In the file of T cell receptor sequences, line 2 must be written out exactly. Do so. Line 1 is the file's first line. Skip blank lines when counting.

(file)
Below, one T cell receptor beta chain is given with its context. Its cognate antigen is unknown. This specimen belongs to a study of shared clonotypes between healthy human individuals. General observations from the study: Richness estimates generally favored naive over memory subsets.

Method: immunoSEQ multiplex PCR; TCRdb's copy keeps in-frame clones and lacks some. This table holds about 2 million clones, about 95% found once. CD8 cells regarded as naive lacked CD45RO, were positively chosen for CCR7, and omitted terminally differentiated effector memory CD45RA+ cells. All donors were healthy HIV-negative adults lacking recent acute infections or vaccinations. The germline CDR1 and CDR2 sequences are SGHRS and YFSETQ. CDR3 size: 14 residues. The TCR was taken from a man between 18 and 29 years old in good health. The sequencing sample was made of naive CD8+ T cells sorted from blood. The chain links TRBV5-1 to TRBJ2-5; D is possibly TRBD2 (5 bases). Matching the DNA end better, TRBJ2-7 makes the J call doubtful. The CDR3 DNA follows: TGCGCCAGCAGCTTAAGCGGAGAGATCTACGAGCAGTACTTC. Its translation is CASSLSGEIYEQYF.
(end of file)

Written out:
Method: immunoSEQ multiplex PCR; TCRdb's copy keeps in-frame clones and lacks some. This table holds about 2 million clones, about 95% found once. CD8 cells regarded as naive lacked CD45RO, were positively chosen for CCR7, and omitted terminally differentiated effector memory CD45RA+ cells. All donors were healthy HIV-negative adults lacking recent acute infections or vaccinations. The germline CDR1 and CDR2 sequences are SGHRS and YFSETQ. CDR3 size: 14 residues. The TCR was taken from a man between 18 and 29 years old in good health. The sequencing sample was made of naive CD8+ T cells sorted from blood. The chain links TRBV5-1 to TRBJ2-5; D is possibly TRBD2 (5 bases). Matching the DNA end better, TRBJ2-7 makes the J call doubtful. The CDR3 DNA follows: TGCGCCAGCAGCTTAAGCGGAGAGATCTACGAGCAGTACTTC. Its translation is CASSLSGEIYEQYF.